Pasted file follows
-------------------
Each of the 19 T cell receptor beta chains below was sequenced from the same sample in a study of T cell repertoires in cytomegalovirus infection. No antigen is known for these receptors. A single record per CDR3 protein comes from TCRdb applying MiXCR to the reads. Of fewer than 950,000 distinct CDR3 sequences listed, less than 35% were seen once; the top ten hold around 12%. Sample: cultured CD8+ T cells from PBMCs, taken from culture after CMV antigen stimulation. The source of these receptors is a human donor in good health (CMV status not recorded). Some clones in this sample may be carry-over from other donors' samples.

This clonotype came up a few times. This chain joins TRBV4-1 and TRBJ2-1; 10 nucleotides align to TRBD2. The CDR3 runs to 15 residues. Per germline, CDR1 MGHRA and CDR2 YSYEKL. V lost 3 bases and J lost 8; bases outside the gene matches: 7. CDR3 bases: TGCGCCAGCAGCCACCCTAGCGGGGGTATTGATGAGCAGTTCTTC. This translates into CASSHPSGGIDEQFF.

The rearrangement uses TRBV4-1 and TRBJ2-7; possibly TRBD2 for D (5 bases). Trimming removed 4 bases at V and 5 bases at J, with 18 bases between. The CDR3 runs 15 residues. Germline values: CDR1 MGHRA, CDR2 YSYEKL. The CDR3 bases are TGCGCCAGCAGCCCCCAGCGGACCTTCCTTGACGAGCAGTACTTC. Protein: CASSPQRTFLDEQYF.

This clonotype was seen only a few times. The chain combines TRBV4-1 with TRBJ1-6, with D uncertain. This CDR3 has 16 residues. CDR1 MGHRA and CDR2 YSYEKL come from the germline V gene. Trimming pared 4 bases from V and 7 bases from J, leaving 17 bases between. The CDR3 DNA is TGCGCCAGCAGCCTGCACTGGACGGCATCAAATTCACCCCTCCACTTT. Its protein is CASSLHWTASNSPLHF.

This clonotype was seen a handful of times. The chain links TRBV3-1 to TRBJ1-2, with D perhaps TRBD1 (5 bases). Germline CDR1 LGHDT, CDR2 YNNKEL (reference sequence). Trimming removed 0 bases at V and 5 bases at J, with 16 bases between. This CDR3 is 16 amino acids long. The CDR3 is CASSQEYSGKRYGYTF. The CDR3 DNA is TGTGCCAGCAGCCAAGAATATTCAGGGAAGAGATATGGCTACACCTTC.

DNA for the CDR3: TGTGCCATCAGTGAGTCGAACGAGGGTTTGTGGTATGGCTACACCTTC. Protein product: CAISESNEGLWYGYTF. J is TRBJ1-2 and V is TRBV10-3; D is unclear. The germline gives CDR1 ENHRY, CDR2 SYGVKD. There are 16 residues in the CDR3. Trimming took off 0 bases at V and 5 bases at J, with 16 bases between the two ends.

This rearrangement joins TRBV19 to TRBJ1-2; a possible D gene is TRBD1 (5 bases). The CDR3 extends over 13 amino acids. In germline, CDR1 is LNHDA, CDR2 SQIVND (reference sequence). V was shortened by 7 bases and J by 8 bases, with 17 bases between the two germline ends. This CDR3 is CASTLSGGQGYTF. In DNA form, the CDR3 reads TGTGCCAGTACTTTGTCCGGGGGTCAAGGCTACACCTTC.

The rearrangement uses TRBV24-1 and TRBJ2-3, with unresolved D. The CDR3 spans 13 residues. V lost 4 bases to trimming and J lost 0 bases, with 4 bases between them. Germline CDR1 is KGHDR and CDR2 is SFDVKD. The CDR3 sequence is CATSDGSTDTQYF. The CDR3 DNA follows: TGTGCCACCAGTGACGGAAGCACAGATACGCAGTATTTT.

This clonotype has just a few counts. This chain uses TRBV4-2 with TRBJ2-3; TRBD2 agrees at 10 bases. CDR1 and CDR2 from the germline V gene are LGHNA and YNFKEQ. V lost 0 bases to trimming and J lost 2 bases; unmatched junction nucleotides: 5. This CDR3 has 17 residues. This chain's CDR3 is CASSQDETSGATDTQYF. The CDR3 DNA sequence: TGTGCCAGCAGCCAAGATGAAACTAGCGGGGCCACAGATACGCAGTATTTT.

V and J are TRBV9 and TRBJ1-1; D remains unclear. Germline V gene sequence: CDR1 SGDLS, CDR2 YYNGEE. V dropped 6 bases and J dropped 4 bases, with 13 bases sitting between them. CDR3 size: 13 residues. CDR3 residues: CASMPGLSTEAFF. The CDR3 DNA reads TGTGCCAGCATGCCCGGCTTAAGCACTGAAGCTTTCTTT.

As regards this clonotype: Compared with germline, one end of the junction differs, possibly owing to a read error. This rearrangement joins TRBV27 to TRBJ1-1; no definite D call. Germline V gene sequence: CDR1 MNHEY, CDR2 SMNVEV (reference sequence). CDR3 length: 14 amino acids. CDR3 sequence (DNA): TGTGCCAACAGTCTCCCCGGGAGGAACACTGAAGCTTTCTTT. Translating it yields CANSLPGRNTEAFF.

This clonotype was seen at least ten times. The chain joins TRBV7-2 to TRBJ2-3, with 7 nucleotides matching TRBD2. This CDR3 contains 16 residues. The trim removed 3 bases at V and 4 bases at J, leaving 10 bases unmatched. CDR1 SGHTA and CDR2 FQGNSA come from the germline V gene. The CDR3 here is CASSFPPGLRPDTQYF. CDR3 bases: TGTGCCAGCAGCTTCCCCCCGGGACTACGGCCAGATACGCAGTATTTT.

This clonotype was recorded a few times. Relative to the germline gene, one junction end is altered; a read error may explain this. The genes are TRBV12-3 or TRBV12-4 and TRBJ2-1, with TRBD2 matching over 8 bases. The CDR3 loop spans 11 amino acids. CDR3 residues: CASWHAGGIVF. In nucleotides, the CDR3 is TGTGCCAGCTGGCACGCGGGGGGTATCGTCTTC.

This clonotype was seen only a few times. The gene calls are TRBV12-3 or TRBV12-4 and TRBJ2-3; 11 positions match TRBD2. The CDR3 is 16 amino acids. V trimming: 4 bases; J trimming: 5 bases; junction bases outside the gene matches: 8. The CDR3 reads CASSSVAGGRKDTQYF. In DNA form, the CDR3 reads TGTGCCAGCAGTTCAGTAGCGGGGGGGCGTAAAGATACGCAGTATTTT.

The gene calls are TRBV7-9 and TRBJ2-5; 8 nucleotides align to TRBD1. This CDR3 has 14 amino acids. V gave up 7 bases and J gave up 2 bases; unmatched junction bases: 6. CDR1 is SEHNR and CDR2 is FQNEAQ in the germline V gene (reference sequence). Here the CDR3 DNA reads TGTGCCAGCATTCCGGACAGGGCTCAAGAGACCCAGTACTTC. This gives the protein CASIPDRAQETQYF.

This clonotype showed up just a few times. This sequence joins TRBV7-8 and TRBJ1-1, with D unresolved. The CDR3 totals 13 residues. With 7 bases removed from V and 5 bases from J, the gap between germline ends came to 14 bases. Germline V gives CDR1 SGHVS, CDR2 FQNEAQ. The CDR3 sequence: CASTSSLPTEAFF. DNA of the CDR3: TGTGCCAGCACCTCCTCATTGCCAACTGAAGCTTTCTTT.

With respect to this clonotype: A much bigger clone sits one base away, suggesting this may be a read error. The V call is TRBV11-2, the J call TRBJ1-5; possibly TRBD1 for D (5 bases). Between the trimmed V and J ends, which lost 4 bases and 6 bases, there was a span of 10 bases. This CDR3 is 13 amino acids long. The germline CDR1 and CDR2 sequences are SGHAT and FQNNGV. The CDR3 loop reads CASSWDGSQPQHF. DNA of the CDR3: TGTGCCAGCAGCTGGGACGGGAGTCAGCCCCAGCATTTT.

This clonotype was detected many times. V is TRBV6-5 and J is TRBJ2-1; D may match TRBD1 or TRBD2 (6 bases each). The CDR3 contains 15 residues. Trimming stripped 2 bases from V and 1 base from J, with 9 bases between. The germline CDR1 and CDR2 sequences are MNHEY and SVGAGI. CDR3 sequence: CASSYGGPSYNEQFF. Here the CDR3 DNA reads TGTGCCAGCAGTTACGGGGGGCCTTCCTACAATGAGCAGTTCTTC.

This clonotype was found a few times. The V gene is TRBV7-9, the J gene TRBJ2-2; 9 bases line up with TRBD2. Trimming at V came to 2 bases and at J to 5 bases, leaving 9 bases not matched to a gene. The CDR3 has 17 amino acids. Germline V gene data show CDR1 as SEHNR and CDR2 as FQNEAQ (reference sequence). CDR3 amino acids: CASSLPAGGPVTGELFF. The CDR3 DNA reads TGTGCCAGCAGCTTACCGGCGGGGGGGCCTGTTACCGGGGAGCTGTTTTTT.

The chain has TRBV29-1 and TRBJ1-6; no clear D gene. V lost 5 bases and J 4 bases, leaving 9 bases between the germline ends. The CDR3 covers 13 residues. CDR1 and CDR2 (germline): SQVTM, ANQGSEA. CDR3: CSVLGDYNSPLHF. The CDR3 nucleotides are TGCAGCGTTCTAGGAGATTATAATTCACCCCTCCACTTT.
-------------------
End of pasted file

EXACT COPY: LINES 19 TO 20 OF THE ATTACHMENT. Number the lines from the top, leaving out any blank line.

This clonotype was found a few times. The V gene is TRBV7-9, the J gene TRBJ2-2; 9 bases line up with TRBD2. Trimming at V came to 2 bases and at J to 5 bases, leaving 9 bases not matched to a gene. The CDR3 has 17 amino acids. Germline V gene data show CDR1 as SEHNR and CDR2 as FQNEAQ (reference sequence). CDR3 amino acids: CASSLPAGGPVTGELFF. The CDR3 DNA reads TGTGCCAGCAGCTTACCGGCGGGGGGGCCTGTTACCGGGGAGCTGTTTTTT.

The chain has TRBV29-1 and TRBJ1-6; no clear D gene. V lost 5 bases and J 4 bases, leaving 9 bases between the germline ends. The CDR3 covers 13 residues. CDR1 and CDR2 (germline): SQVTM, ANQGSEA. CDR3: CSVLGDYNSPLHF. The CDR3 nucleotides are TGCAGCGTTCTAGGAGATTATAATTCACCCCTCCACTTT.